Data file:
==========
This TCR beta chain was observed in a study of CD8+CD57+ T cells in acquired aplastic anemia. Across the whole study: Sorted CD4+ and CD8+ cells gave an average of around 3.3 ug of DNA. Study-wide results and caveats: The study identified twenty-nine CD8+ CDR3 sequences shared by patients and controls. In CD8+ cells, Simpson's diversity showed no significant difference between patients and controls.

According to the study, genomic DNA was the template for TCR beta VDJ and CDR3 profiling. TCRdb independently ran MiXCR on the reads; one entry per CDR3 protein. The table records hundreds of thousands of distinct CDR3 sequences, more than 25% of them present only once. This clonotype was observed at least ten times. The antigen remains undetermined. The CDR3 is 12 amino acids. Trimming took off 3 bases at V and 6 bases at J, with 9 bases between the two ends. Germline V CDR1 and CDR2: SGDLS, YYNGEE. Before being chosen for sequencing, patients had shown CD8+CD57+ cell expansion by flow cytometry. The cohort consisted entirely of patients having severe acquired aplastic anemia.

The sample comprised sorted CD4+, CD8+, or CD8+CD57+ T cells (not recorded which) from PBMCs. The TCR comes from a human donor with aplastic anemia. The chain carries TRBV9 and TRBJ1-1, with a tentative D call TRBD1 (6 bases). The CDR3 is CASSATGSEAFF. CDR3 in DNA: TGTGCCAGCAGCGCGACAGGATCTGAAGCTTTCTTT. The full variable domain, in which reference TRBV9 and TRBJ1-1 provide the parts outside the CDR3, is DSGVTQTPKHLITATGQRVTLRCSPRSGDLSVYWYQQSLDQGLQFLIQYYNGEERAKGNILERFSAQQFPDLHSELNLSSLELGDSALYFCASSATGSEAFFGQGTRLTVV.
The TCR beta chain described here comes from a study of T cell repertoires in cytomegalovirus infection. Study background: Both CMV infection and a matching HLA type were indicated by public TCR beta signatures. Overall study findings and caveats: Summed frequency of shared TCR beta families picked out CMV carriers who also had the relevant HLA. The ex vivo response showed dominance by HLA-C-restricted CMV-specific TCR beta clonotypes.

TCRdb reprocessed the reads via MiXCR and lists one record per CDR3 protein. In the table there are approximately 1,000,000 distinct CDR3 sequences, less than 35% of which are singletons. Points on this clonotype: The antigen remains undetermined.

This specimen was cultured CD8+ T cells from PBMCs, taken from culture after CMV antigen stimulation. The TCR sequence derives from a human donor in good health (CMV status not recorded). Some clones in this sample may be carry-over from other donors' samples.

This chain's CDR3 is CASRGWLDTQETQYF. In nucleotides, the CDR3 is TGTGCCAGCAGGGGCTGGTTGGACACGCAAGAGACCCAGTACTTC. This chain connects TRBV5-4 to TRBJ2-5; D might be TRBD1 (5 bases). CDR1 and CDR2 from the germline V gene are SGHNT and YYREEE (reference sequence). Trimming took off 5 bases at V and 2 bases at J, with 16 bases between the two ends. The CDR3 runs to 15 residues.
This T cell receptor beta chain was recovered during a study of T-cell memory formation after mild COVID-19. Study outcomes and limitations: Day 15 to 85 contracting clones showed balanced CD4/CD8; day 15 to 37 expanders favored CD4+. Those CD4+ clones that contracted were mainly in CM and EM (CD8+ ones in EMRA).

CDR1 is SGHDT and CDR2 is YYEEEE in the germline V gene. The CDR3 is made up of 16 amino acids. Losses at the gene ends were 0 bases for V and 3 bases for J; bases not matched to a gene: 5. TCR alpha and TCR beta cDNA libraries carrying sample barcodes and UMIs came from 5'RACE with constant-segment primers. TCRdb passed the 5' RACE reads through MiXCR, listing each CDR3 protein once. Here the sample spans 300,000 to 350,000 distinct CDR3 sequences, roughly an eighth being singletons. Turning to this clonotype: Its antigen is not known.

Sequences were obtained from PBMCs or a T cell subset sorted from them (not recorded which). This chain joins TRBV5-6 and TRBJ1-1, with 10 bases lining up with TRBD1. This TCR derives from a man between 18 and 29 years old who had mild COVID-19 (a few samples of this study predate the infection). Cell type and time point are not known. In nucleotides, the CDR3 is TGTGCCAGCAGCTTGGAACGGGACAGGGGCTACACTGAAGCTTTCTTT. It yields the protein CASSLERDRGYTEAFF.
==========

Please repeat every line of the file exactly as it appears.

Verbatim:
This TCR beta chain was observed in a study of CD8+CD57+ T cells in acquired aplastic anemia. Across the whole study: Sorted CD4+ and CD8+ cells gave an average of around 3.3 ug of DNA. Study-wide results and caveats: The study identified twenty-nine CD8+ CDR3 sequences shared by patients and controls. In CD8+ cells, Simpson's diversity showed no significant difference between patients and controls.

According to the study, genomic DNA was the template for TCR beta VDJ and CDR3 profiling. TCRdb independently ran MiXCR on the reads; one entry per CDR3 protein. The table records hundreds of thousands of distinct CDR3 sequences, more than 25% of them present only once. This clonotype was observed at least ten times. The antigen remains undetermined. The CDR3 is 12 amino acids. Trimming took off 3 bases at V and 6 bases at J, with 9 bases between the two ends. Germline V CDR1 and CDR2: SGDLS, YYNGEE. Before being chosen for sequencing, patients had shown CD8+CD57+ cell expansion by flow cytometry. The cohort consisted entirely of patients having severe acquired aplastic anemia.

The sample comprised sorted CD4+, CD8+, or CD8+CD57+ T cells (not recorded which) from PBMCs. The TCR comes from a human donor with aplastic anemia. The chain carries TRBV9 and TRBJ1-1, with a tentative D call TRBD1 (6 bases). The CDR3 is CASSATGSEAFF. CDR3 in DNA: TGTGCCAGCAGCGCGACAGGATCTGAAGCTTTCTTT. The full variable domain, in which reference TRBV9 and TRBJ1-1 provide the parts outside the CDR3, is DSGVTQTPKHLITATGQRVTLRCSPRSGDLSVYWYQQSLDQGLQFLIQYYNGEERAKGNILERFSAQQFPDLHSELNLSSLELGDSALYFCASSATGSEAFFGQGTRLTVV.
The TCR beta chain described here comes from a study of T cell repertoires in cytomegalovirus infection. Study background: Both CMV infection and a matching HLA type were indicated by public TCR beta signatures. Overall study findings and caveats: Summed frequency of shared TCR beta families picked out CMV carriers who also had the relevant HLA. The ex vivo response showed dominance by HLA-C-restricted CMV-specific TCR beta clonotypes.

TCRdb reprocessed the reads via MiXCR and lists one record per CDR3 protein. In the table there are approximately 1,000,000 distinct CDR3 sequences, less than 35% of which are singletons. Points on this clonotype: The antigen remains undetermined.

This specimen was cultured CD8+ T cells from PBMCs, taken from culture after CMV antigen stimulation. The TCR sequence derives from a human donor in good health (CMV status not recorded). Some clones in this sample may be carry-over from other donors' samples.

This chain's CDR3 is CASRGWLDTQETQYF. In nucleotides, the CDR3 is TGTGCCAGCAGGGGCTGGTTGGACACGCAAGAGACCCAGTACTTC. This chain connects TRBV5-4 to TRBJ2-5; D might be TRBD1 (5 bases). CDR1 and CDR2 from the germline V gene are SGHNT and YYREEE (reference sequence). Trimming took off 5 bases at V and 2 bases at J, with 16 bases between the two ends. The CDR3 runs to 15 residues.
This T cell receptor beta chain was recovered during a study of T-cell memory formation after mild COVID-19. Study outcomes and limitations: Day 15 to 85 contracting clones showed balanced CD4/CD8; day 15 to 37 expanders favored CD4+. Those CD4+ clones that contracted were mainly in CM and EM (CD8+ ones in EMRA).

CDR1 is SGHDT and CDR2 is YYEEEE in the germline V gene. The CDR3 is made up of 16 amino acids. Losses at the gene ends were 0 bases for V and 3 bases for J; bases not matched to a gene: 5. TCR alpha and TCR beta cDNA libraries carrying sample barcodes and UMIs came from 5'RACE with constant-segment primers. TCRdb passed the 5' RACE reads through MiXCR, listing each CDR3 protein once. Here the sample spans 300,000 to 350,000 distinct CDR3 sequences, roughly an eighth being singletons. Turning to this clonotype: Its antigen is not known.

Sequences were obtained from PBMCs or a T cell subset sorted from them (not recorded which). This chain joins TRBV5-6 and TRBJ1-1, with 10 bases lining up with TRBD1. This TCR derives from a man between 18 and 29 years old who had mild COVID-19 (a few samples of this study predate the infection). Cell type and time point are not known. In nucleotides, the CDR3 is TGTGCCAGCAGCTTGGAACGGGACAGGGGCTACACTGAAGCTTTCTTT. It yields the protein CASSLERDRGYTEAFF.